Whether you want to create a YouTube video to teach strangers one of your talents, or a video to train the employees at your company, the process of creating a training video is similar. In this post, we'll break down what that process is, so you'll be able to effectively share your knowledge with others and provide them with the skills they need to succeed.
What is a training video?
Training videos are designed to teach viewers some particular skill. They were most often used by businesses to teach employees, but as video equipment becomes more readily available, and video sharing platforms grow in popularity, they are often used to share knowledge on sites such as YouTube.
How to make a training video
Below, we'll outline the steps you'll need to take for each stage in the process of creating a training video.
- Training material — This may seem obvious, but you need the training material that you'll be using. Some people try to just wing it, but this often results in a sub-par product.
- Lighting — Video loves lighting. Good lighting is the difference between the professionals and the amateurs. You don't need a ton of experience in this regard to get good results though. A common and easy-to-use solution is a ring light placed directly in front of your on-screen talent.
- Camera — At one point, picking the right camera could be a huge section in and of itself. Now, professional YouTubers are making due with their high-end smartphones. It is a good idea though, if you want the best production quality, to find a camera that will let you make manual focus adjustments.
- Microphone — Even high-end cameras don't have the greatest microphones on them. You'll likely want to use a separate microphone for recording the audio. An omnidirectional microphone is good if you need to pick up audio on several people. Unidirectional microphones provide the best result for one person by blocking out unwanted sound from every other direction.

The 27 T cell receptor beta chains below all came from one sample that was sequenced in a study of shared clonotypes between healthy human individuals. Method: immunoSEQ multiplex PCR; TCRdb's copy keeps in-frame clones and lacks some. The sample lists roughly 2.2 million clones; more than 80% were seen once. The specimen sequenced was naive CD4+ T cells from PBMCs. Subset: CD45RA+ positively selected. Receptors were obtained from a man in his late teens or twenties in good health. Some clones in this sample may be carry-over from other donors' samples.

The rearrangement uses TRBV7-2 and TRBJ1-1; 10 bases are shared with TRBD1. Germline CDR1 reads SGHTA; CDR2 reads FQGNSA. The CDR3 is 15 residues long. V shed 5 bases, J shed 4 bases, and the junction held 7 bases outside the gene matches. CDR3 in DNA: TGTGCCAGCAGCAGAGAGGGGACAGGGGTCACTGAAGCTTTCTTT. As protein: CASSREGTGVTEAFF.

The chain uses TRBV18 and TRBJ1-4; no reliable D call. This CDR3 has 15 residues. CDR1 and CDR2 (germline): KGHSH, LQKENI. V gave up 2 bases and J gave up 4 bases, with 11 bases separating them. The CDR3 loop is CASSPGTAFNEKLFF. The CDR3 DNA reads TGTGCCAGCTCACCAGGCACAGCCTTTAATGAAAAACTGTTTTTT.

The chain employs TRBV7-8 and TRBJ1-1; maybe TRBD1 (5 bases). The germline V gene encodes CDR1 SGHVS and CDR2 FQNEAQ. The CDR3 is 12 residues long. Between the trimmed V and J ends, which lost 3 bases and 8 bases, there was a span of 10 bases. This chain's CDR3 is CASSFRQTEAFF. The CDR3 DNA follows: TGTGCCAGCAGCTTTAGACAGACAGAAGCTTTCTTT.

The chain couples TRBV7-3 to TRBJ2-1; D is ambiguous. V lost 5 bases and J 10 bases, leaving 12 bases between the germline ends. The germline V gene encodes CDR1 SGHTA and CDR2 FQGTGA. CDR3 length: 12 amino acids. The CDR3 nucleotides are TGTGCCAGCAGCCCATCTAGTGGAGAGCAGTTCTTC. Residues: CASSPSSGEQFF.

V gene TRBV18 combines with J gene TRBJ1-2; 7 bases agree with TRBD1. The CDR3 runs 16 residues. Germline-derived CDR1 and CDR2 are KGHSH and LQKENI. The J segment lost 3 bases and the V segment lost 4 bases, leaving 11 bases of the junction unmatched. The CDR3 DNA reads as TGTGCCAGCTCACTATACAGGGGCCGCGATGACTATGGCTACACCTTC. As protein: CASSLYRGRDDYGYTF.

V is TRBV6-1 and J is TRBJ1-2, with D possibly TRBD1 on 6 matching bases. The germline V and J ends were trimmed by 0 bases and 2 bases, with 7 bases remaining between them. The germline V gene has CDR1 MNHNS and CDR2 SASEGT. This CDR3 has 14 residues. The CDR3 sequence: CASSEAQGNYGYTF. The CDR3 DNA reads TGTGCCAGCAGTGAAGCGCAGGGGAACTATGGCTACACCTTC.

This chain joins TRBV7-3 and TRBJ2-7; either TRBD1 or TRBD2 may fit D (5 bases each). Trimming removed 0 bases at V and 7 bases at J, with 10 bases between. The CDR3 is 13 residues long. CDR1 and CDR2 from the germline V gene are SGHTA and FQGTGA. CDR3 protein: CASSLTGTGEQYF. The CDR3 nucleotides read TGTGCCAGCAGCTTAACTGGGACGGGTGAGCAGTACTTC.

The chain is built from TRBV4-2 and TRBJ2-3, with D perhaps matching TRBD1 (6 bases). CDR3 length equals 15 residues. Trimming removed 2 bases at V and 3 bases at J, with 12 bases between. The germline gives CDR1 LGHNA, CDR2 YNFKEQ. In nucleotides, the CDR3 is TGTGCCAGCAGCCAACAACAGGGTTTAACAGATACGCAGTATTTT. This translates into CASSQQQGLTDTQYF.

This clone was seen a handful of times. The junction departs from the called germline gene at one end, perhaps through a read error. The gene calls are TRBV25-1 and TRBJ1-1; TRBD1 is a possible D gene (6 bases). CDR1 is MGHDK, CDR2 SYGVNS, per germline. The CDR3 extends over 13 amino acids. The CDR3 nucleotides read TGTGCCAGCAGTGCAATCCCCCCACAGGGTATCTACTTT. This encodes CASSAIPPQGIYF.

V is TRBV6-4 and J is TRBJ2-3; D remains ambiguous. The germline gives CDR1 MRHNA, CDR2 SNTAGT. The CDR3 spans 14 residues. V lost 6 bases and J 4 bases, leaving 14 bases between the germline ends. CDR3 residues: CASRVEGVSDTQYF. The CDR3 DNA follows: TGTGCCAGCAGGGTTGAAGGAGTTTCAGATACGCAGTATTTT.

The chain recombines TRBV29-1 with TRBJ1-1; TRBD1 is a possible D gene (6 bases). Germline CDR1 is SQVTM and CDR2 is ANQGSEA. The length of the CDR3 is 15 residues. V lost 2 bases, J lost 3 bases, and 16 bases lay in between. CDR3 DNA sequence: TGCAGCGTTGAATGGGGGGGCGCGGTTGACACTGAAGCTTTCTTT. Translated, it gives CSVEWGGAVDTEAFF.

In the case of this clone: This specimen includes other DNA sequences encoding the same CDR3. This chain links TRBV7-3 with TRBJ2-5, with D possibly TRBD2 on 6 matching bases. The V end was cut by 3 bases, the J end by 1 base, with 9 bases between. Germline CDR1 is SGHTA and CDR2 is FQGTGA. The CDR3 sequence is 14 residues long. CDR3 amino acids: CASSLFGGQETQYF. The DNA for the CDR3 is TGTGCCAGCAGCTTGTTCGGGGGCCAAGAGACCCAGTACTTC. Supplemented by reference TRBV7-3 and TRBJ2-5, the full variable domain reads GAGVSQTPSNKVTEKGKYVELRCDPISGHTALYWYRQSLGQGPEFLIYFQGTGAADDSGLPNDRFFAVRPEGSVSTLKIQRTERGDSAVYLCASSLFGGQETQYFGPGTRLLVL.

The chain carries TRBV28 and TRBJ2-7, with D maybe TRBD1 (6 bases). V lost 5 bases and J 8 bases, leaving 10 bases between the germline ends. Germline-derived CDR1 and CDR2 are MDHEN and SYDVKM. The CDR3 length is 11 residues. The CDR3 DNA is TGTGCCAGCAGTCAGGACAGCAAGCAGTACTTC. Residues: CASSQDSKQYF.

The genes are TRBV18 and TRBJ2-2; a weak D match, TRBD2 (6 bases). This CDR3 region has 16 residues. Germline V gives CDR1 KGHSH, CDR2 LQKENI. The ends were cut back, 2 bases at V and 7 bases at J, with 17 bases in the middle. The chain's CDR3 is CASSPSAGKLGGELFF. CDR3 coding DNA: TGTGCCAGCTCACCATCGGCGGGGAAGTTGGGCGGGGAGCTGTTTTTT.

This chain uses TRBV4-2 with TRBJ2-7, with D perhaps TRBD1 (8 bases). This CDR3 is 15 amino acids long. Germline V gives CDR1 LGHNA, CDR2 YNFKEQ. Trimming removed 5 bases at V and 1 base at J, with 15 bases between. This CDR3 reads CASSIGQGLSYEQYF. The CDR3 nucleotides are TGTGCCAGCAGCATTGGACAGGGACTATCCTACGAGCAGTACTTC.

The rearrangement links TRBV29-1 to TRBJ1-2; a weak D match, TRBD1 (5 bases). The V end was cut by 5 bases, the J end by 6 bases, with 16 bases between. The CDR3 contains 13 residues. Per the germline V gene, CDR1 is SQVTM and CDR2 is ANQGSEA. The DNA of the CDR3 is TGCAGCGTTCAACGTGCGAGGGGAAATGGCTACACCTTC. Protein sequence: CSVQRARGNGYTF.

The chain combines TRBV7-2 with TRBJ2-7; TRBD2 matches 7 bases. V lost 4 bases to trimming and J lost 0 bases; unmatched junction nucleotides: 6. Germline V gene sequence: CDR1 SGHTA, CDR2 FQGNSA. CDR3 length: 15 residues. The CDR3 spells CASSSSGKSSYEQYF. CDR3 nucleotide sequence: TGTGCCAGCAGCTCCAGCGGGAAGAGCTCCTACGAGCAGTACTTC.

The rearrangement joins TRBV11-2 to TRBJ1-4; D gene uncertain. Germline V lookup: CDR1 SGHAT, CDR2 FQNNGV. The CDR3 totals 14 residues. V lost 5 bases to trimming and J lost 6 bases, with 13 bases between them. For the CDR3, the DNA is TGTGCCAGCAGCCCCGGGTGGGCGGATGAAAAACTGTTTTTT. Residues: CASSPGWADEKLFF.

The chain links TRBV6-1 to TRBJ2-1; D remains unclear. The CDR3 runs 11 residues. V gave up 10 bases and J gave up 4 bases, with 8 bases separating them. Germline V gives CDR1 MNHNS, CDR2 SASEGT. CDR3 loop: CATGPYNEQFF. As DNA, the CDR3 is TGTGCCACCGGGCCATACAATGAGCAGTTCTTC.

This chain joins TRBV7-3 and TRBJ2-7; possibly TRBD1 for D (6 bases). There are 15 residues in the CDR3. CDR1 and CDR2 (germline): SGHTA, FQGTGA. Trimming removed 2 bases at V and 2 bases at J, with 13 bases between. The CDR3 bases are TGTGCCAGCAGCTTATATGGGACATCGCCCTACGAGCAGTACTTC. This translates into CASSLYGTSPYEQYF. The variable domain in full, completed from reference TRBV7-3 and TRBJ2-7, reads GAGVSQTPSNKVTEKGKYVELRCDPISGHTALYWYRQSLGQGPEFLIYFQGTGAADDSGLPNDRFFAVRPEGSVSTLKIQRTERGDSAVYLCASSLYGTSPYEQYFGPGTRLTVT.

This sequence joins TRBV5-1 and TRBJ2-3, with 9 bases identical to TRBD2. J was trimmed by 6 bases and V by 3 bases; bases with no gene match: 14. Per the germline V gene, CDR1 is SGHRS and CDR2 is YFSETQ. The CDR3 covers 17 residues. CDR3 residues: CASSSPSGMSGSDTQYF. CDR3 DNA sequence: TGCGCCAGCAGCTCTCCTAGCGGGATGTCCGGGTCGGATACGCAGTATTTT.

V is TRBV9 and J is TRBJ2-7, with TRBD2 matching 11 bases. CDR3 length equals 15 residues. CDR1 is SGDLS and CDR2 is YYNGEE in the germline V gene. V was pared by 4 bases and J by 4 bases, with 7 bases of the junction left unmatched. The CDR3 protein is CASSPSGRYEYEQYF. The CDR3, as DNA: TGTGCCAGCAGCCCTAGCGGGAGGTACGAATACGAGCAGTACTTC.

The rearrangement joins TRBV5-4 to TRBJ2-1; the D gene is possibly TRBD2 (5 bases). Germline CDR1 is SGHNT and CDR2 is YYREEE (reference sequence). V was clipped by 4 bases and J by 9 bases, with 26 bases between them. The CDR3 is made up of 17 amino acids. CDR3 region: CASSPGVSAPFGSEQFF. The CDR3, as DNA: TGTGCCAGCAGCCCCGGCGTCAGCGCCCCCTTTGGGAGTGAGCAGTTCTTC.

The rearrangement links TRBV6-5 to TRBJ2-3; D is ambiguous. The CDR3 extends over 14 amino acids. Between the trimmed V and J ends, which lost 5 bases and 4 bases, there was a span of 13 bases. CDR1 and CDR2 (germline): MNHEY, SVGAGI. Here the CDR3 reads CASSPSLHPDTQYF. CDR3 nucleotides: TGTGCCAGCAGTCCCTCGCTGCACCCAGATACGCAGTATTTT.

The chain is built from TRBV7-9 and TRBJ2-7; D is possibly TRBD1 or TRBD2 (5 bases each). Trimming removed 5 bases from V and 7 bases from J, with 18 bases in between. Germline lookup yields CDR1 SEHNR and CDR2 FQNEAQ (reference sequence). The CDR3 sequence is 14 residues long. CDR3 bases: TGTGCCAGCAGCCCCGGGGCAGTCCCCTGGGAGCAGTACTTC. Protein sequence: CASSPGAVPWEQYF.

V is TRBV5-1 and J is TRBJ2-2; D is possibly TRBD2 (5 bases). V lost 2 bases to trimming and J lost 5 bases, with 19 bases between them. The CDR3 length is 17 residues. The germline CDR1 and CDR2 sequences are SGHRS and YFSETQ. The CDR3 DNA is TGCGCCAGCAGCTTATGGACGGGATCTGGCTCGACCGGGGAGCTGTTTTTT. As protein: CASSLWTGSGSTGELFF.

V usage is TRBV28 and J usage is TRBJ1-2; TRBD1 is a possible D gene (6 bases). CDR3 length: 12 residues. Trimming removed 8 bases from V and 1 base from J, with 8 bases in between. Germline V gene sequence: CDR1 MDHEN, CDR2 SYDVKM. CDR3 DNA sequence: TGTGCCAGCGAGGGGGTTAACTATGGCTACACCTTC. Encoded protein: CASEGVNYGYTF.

- Adjusting the camera — A nice crisp picture is important to the quality of your shot. Position the camera where you want it to get the framing that you desire, and then manually adjust the focus until your talent is well-defined in the shot.
- Adjusting the audio — Your audio recording software should have a gain function on it that adjusts the volume of the microphone input. Have your talent speak in their natural voice and adjust the gain until it goes into the red. Then back it off a little. The goal is to get a nice volume without picking up too much and causing artifacts.
- Getting the shot — The benefit of shooting video is that you can edit out all of the mistakes to end up with a high-quality end result. Some mistakes are okay to leave in, but if your talent flubs a line too much or stumbled over their words, simply retake the shot and edit it together in post. Beware though, if you cut too much, the video will look jerky. Have the talent start over from a reasonable starting point to limit the number of such cuts.
Once the video is shot, you'll need to load it into your favorite video editor to assemble it. There, you'll be able to cut out all the bad takes and stitch together the final product. Cutting to graphics or other footage can help minimize the amount of jump cuts as well. Here is also where you'll add any text or graphic overlays that aid in getting your point across.